It's a fact of life. Everyone poops! We just have to carry ours around with us. Many of the marinas we have been to are 'Green Marinas', part of that is that they have services for pumping out the tanks. Something on the east coast, that we don't usually see, is the pump-out device built into the dock, and a hose attachment at each slip. In Gig Harbor and San Francisco it was a boat service that stopped by weekly to pump out the tanks. Other times, you pull up to a pump-out dock and empty things there. We definitely talk about sewage a lot more than we ever did at home!
Mostly on the East coast of the US, Wifi has been pretty terrible. We have a booster that can find wifi networks in the region and a router to log into when we're on the boat. This has recently been pretty successful. The marina that we think we'll be staying at in Mexico boasts, "Best Wifi in all of Mexico" - not sure what that means, but it's the best!
We have a variety of ways to watch TV and movies. We have an old fashioned antenna connected to the TV. So any time we come into port, it's kind of like TV roulette - you just never know what you're going to get. Some programming is guaranteed: QVC, a religious network, and an old 90s sitcom channel. Other than that, sometimes there is local news, daytime television, Spanish channels and other shopping networks. But, sadly, never the Seahawks :(
|This antenna sticks to the window and connects to the TV|
We have an Apple mini computer hooked up to the TV and in iTunes it has 11 Terabytes of movies, tv shows and music. They aren't all award-winning shows, but there is always something for everyone. Recently we've uploaded all of this content to Plex, an online server, so we can watch from any device anywhere.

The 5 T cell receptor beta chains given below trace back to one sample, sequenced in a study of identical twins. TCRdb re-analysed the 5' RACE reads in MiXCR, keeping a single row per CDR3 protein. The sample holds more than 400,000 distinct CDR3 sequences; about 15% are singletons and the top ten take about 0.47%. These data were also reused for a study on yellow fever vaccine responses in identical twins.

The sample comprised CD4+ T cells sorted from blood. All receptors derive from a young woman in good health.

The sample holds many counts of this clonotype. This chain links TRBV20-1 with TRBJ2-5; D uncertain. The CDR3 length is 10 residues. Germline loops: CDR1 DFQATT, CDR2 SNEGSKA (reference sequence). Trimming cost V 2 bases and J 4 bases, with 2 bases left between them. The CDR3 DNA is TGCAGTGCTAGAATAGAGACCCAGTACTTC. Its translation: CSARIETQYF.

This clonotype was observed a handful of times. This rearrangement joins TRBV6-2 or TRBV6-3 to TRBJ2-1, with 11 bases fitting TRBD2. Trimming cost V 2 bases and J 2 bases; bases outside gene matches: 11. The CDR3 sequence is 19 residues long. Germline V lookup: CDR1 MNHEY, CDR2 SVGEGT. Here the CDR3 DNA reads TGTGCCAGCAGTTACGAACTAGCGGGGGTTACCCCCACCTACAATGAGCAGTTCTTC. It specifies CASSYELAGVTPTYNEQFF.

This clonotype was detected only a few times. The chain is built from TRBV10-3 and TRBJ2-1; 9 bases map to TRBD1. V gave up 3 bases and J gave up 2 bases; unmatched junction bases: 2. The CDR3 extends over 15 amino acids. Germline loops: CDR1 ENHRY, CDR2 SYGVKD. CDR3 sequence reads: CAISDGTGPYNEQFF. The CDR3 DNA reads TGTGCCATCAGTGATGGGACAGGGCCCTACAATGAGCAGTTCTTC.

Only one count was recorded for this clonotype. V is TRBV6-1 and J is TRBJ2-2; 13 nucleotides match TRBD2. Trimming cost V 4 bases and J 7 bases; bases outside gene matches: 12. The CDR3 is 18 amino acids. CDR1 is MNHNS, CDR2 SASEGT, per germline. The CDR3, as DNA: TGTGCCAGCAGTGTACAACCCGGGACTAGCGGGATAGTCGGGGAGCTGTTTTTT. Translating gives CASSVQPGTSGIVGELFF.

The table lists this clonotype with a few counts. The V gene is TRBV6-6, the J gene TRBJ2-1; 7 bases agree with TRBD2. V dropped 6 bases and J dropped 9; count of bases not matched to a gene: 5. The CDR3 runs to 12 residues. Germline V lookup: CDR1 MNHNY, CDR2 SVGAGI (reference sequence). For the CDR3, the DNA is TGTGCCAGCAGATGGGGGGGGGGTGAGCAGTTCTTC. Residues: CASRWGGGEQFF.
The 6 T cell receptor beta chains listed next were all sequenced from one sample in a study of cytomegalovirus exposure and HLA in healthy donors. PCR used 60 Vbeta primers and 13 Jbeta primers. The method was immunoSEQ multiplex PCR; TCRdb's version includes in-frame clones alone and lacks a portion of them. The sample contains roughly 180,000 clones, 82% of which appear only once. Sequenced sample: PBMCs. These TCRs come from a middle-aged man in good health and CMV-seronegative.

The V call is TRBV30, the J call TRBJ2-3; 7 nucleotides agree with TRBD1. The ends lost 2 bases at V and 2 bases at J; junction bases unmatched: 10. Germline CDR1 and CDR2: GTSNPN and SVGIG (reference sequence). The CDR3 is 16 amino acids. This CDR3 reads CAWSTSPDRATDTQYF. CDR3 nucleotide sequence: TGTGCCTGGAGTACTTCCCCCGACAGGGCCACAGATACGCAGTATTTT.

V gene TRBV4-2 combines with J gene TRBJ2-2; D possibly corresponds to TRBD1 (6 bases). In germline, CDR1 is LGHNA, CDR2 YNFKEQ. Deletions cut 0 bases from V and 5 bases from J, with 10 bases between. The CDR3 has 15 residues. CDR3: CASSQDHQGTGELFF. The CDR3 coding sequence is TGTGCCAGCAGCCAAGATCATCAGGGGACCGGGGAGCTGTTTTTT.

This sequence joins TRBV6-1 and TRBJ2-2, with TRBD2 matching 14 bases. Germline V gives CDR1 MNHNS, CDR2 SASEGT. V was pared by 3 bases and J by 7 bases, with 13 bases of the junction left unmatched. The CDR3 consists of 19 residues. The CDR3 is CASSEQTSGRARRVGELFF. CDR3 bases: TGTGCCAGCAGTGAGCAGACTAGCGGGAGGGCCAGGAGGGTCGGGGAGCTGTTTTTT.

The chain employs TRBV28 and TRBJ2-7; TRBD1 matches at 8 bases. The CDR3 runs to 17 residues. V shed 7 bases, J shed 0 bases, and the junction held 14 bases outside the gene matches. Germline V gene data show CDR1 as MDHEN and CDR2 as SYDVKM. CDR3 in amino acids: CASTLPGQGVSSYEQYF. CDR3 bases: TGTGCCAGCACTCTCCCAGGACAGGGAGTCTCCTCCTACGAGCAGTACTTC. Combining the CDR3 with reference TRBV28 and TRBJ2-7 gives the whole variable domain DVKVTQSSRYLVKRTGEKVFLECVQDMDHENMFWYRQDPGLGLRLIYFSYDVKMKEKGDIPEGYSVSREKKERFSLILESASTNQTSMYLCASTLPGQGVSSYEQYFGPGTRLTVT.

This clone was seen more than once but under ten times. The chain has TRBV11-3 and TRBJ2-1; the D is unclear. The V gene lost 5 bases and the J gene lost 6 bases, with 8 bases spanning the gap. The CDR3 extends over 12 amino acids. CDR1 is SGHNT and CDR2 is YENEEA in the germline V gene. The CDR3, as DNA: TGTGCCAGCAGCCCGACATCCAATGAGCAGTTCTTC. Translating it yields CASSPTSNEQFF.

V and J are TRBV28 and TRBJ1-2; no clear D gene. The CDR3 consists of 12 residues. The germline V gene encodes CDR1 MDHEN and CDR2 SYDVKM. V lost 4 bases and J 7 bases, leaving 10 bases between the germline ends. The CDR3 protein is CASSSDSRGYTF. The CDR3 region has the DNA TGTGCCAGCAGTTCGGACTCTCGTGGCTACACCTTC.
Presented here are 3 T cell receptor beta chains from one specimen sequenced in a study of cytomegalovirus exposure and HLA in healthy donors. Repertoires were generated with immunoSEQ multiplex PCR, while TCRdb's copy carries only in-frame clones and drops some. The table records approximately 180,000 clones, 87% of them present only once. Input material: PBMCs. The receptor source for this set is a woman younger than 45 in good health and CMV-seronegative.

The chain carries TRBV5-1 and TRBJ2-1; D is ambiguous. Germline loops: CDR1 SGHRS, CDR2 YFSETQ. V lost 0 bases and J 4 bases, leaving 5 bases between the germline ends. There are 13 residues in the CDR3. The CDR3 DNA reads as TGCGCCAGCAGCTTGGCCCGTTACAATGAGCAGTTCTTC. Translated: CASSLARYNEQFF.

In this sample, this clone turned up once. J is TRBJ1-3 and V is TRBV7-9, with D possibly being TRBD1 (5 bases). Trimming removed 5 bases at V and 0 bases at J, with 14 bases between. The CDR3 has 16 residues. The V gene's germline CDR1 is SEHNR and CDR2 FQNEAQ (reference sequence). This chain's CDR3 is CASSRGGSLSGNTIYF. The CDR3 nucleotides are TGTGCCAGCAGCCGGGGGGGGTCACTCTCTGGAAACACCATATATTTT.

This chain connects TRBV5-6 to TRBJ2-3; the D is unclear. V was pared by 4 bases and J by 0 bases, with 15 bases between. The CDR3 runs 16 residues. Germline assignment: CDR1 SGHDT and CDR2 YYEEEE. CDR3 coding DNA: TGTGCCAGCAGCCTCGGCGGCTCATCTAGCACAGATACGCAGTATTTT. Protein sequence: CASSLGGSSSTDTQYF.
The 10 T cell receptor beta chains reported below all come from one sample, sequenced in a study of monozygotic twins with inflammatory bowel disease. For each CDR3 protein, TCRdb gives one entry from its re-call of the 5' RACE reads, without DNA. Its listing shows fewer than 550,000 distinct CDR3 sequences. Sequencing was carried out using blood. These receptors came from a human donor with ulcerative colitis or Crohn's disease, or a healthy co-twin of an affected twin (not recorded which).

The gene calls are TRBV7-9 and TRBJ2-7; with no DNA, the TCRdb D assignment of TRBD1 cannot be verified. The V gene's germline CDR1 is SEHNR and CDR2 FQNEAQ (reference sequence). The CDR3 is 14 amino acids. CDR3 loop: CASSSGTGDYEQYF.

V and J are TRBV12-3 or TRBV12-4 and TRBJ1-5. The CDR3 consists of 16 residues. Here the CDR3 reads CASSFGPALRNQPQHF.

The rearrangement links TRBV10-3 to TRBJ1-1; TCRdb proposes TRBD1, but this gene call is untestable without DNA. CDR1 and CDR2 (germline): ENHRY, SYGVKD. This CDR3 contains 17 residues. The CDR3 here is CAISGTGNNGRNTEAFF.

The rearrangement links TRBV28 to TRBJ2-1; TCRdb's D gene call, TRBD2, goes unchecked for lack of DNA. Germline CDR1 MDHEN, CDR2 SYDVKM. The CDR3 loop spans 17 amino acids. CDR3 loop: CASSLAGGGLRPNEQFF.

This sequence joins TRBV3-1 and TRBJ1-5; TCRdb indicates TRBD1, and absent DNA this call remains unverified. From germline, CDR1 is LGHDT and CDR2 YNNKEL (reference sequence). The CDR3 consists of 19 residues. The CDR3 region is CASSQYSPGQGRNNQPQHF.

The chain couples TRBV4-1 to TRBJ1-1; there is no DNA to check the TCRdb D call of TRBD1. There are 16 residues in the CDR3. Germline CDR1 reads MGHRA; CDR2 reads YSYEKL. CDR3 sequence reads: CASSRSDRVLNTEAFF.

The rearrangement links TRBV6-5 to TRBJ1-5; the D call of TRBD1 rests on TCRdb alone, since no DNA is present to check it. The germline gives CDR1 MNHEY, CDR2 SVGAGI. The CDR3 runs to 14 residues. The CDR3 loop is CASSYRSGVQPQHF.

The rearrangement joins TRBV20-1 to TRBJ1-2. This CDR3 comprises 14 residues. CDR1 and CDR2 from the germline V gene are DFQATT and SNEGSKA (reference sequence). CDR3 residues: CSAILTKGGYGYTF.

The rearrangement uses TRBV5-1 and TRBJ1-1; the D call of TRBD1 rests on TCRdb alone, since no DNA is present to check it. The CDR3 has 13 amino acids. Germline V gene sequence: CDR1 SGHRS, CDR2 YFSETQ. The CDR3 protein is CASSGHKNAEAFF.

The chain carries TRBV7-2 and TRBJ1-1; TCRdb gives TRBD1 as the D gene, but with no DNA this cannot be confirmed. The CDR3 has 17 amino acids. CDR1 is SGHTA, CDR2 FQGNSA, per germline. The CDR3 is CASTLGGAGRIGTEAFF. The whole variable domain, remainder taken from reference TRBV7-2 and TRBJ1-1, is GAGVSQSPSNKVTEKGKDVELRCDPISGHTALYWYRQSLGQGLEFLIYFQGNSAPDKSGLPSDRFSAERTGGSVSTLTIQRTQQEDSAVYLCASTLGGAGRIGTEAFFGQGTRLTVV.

We also have HULU, Amazon Prime and Netflix - but again, when the wifi sucks - so do these.
Finally we have an old fashioned collection of DVDs if we're desperate. While Pat misses having nightly news and live sports, I have not missed regular television programming at all.
Transportation (when not on the water):
- We walk a lot
- Car rental when we have to
- Lime scooters are fun!
- We plan on using other public transportation in Mexico
No more dragging the trashcans to the curb! All marinas have trash cans or dumpsters, and many of them have recycling. Sometimes dockhands will even offer to take your trash away for you! This cost is included in marina costs.
Sometimes we have things shipped to family and friends (thanks everyone!). Often, if we are going to be somewhere for awhile, we can ship to a marina. But we also use Dockside Mail in Shilshole Marina. They are our main mailing address. They scan the front of everything that comes in and put it in our Dropbox. We then drag them into folders to 'Open and scan', 'Shred', 'Hold' or 'Forward' and we can tell them where to forward it. It's a great service. They can even deposit checks!